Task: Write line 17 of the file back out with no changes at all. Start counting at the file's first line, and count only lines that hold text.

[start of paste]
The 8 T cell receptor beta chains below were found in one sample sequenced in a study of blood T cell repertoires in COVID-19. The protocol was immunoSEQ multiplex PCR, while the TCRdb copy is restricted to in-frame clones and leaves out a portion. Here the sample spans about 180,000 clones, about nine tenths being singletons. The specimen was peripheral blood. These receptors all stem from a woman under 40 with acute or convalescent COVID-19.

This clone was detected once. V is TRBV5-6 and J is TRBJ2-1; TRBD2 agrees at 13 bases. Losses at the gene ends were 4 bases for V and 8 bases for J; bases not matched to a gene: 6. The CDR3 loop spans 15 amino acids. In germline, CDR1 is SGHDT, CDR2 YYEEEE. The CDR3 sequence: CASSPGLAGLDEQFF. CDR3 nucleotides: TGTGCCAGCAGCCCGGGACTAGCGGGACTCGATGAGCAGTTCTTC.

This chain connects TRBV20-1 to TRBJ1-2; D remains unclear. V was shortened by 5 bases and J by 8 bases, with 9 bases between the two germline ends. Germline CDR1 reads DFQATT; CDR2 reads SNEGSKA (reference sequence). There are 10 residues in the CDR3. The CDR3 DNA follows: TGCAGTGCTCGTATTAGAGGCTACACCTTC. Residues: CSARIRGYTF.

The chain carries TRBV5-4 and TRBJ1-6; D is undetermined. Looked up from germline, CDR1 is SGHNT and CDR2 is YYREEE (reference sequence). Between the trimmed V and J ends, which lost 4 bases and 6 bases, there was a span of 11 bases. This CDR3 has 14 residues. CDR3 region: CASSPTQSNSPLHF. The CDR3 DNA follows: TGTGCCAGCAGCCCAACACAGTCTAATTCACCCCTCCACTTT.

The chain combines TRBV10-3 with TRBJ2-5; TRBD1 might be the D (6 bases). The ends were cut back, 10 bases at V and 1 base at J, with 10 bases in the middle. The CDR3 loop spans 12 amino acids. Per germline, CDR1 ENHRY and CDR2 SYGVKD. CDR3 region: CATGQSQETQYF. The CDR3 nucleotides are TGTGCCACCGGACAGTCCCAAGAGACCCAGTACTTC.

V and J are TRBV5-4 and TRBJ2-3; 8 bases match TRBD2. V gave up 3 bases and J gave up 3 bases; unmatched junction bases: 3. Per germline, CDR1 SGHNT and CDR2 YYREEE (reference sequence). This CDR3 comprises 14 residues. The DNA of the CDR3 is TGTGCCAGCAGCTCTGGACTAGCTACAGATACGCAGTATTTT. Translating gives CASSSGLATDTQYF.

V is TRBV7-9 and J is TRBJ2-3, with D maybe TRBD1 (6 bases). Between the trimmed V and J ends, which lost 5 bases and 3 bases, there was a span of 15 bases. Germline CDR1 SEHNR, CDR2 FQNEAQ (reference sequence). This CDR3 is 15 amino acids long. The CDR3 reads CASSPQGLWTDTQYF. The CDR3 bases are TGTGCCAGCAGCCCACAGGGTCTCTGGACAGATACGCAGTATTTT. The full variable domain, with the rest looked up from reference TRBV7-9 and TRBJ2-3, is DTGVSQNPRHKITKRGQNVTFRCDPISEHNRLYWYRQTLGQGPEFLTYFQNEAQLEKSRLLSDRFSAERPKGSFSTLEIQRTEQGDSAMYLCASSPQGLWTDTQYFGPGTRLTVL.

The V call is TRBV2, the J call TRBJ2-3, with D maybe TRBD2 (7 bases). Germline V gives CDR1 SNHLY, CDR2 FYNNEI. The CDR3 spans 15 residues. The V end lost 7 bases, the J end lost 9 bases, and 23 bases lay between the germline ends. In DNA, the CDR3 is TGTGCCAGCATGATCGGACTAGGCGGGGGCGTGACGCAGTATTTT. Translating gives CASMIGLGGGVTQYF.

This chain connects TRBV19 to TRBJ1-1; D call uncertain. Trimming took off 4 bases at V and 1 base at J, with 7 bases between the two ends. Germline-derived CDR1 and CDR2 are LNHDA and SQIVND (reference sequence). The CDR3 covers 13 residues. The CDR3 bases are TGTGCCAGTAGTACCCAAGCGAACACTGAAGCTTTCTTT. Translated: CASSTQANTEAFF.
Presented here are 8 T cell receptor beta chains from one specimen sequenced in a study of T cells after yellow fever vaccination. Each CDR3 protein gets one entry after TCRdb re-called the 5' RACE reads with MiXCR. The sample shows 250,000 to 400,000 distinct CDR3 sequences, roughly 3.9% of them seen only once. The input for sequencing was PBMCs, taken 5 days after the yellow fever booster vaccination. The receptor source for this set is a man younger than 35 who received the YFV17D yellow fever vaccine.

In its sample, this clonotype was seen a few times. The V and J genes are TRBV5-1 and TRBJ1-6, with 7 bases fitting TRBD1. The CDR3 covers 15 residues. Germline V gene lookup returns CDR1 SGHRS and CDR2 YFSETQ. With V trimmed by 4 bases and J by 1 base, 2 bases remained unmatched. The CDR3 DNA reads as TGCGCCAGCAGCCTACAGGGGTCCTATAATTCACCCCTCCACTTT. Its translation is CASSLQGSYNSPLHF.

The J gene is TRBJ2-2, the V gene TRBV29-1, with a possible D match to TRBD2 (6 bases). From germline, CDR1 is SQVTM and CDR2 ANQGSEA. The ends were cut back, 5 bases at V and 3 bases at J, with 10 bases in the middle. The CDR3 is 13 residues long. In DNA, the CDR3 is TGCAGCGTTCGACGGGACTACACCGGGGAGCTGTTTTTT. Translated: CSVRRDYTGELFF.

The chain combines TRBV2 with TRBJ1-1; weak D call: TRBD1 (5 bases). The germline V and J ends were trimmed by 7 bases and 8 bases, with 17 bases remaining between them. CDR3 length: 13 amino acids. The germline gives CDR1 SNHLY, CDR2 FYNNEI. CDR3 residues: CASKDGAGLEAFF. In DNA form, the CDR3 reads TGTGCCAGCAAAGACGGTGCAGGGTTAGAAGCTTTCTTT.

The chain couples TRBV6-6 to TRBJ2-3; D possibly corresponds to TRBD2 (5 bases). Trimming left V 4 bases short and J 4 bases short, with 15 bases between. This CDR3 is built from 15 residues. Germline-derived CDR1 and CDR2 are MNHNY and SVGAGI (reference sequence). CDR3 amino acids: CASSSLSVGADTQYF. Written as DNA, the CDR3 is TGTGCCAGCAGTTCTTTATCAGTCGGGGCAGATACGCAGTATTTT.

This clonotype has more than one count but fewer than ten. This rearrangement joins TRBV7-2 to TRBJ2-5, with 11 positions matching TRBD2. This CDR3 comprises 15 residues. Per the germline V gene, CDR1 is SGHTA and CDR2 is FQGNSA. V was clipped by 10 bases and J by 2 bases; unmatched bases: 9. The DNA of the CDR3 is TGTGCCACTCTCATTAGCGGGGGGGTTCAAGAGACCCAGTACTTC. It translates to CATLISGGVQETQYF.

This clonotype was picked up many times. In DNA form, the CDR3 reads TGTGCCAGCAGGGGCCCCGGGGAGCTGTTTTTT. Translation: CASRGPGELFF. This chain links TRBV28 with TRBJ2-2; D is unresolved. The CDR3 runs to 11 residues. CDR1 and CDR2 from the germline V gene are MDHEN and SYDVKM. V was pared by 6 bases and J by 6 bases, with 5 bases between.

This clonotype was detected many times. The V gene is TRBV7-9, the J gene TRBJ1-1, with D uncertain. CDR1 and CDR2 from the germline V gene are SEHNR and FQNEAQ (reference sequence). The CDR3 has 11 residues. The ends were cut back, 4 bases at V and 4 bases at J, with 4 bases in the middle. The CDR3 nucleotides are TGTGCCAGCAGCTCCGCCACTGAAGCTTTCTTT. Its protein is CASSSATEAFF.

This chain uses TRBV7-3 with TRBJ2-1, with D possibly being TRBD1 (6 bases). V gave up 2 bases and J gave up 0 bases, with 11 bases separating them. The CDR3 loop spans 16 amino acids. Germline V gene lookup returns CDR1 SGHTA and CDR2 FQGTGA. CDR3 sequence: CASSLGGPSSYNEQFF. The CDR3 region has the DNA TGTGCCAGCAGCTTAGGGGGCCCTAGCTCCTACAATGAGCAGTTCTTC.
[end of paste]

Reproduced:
This clonotype was detected many times. The V gene is TRBV7-9, the J gene TRBJ1-1, with D uncertain. CDR1 and CDR2 from the germline V gene are SEHNR and FQNEAQ (reference sequence). The CDR3 has 11 residues. The ends were cut back, 4 bases at V and 4 bases at J, with 4 bases in the middle. The CDR3 nucleotides are TGTGCCAGCAGCTCCGCCACTGAAGCTTTCTTT. Its protein is CASSSATEAFF.